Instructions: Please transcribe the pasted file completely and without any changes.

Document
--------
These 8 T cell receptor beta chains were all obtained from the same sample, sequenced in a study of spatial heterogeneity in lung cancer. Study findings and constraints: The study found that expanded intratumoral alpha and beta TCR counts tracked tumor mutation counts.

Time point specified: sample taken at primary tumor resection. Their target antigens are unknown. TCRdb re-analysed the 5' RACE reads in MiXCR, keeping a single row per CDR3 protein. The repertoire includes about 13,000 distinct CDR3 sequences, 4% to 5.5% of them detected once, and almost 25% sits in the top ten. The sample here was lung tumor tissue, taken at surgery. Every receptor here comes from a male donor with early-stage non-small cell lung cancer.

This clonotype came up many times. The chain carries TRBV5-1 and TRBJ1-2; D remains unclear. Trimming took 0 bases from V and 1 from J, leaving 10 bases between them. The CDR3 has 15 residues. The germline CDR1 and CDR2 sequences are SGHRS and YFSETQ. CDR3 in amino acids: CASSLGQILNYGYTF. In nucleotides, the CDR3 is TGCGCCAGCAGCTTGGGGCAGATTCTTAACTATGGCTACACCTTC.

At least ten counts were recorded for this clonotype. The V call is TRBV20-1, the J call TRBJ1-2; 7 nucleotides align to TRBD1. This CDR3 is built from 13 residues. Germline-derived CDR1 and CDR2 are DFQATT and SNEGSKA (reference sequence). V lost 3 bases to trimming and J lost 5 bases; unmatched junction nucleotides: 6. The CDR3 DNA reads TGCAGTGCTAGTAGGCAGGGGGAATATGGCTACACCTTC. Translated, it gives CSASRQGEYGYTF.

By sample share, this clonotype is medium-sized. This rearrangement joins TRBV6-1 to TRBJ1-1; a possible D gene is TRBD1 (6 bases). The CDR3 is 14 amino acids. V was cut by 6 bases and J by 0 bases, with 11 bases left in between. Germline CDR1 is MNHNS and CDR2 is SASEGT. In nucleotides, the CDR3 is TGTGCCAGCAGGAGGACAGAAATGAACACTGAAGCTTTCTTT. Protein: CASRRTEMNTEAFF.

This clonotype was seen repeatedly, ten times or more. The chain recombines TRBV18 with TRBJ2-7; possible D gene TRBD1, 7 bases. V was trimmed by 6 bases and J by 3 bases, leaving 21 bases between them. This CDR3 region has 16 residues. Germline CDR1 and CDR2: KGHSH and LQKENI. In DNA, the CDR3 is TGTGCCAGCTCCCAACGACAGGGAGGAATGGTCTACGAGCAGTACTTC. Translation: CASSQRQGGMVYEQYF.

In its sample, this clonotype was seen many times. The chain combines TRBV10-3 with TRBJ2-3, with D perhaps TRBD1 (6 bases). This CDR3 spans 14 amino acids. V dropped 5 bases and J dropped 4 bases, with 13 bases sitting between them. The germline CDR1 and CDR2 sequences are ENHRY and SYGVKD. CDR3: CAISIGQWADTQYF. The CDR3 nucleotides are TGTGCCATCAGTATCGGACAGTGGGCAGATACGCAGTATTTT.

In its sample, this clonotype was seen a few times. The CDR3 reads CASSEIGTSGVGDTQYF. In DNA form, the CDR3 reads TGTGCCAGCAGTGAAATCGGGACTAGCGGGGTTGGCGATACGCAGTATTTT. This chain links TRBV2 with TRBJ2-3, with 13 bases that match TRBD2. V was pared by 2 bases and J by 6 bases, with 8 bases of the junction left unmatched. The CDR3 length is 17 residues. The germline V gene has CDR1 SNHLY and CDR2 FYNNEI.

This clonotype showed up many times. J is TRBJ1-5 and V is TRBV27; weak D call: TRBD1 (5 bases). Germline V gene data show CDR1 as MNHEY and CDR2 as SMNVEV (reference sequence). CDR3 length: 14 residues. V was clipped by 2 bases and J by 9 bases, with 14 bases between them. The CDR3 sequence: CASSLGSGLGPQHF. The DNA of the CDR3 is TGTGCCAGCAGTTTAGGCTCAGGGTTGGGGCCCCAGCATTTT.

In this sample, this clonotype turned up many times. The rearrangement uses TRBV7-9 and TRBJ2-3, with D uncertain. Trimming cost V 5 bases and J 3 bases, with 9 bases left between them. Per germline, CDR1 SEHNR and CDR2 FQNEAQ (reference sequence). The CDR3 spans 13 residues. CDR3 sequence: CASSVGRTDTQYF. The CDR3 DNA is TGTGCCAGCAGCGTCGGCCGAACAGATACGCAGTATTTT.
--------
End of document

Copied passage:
These 8 T cell receptor beta chains were all obtained from the same sample, sequenced in a study of spatial heterogeneity in lung cancer. Study findings and constraints: The study found that expanded intratumoral alpha and beta TCR counts tracked tumor mutation counts.

Time point specified: sample taken at primary tumor resection. Their target antigens are unknown. TCRdb re-analysed the 5' RACE reads in MiXCR, keeping a single row per CDR3 protein. The repertoire includes about 13,000 distinct CDR3 sequences, 4% to 5.5% of them detected once, and almost 25% sits in the top ten. The sample here was lung tumor tissue, taken at surgery. Every receptor here comes from a male donor with early-stage non-small cell lung cancer.

This clonotype came up many times. The chain carries TRBV5-1 and TRBJ1-2; D remains unclear. Trimming took 0 bases from V and 1 from J, leaving 10 bases between them. The CDR3 has 15 residues. The germline CDR1 and CDR2 sequences are SGHRS and YFSETQ. CDR3 in amino acids: CASSLGQILNYGYTF. In nucleotides, the CDR3 is TGCGCCAGCAGCTTGGGGCAGATTCTTAACTATGGCTACACCTTC.

At least ten counts were recorded for this clonotype. The V call is TRBV20-1, the J call TRBJ1-2; 7 nucleotides align to TRBD1. This CDR3 is built from 13 residues. Germline-derived CDR1 and CDR2 are DFQATT and SNEGSKA (reference sequence). V lost 3 bases to trimming and J lost 5 bases; unmatched junction nucleotides: 6. The CDR3 DNA reads TGCAGTGCTAGTAGGCAGGGGGAATATGGCTACACCTTC. Translated, it gives CSASRQGEYGYTF.

By sample share, this clonotype is medium-sized. This rearrangement joins TRBV6-1 to TRBJ1-1; a possible D gene is TRBD1 (6 bases). The CDR3 is 14 amino acids. V was cut by 6 bases and J by 0 bases, with 11 bases left in between. Germline CDR1 is MNHNS and CDR2 is SASEGT. In nucleotides, the CDR3 is TGTGCCAGCAGGAGGACAGAAATGAACACTGAAGCTTTCTTT. Protein: CASRRTEMNTEAFF.

This clonotype was seen repeatedly, ten times or more. The chain recombines TRBV18 with TRBJ2-7; possible D gene TRBD1, 7 bases. V was trimmed by 6 bases and J by 3 bases, leaving 21 bases between them. This CDR3 region has 16 residues. Germline CDR1 and CDR2: KGHSH and LQKENI. In DNA, the CDR3 is TGTGCCAGCTCCCAACGACAGGGAGGAATGGTCTACGAGCAGTACTTC. Translation: CASSQRQGGMVYEQYF.

In its sample, this clonotype was seen many times. The chain combines TRBV10-3 with TRBJ2-3, with D perhaps TRBD1 (6 bases). This CDR3 spans 14 amino acids. V dropped 5 bases and J dropped 4 bases, with 13 bases sitting between them. The germline CDR1 and CDR2 sequences are ENHRY and SYGVKD. CDR3: CAISIGQWADTQYF. The CDR3 nucleotides are TGTGCCATCAGTATCGGACAGTGGGCAGATACGCAGTATTTT.

In its sample, this clonotype was seen a few times. The CDR3 reads CASSEIGTSGVGDTQYF. In DNA form, the CDR3 reads TGTGCCAGCAGTGAAATCGGGACTAGCGGGGTTGGCGATACGCAGTATTTT. This chain links TRBV2 with TRBJ2-3, with 13 bases that match TRBD2. V was pared by 2 bases and J by 6 bases, with 8 bases of the junction left unmatched. The CDR3 length is 17 residues. The germline V gene has CDR1 SNHLY and CDR2 FYNNEI.

This clonotype showed up many times. J is TRBJ1-5 and V is TRBV27; weak D call: TRBD1 (5 bases). Germline V gene data show CDR1 as MNHEY and CDR2 as SMNVEV (reference sequence). CDR3 length: 14 residues. V was clipped by 2 bases and J by 9 bases, with 14 bases between them. The CDR3 sequence: CASSLGSGLGPQHF. The DNA of the CDR3 is TGTGCCAGCAGTTTAGGCTCAGGGTTGGGGCCCCAGCATTTT.

In this sample, this clonotype turned up many times. The rearrangement uses TRBV7-9 and TRBJ2-3, with D uncertain. Trimming cost V 5 bases and J 3 bases, with 9 bases left between them. Per germline, CDR1 SEHNR and CDR2 FQNEAQ (reference sequence). The CDR3 spans 13 residues. CDR3 sequence: CASSVGRTDTQYF. The CDR3 DNA is TGTGCCAGCAGCGTCGGCCGAACAGATACGCAGTATTTT.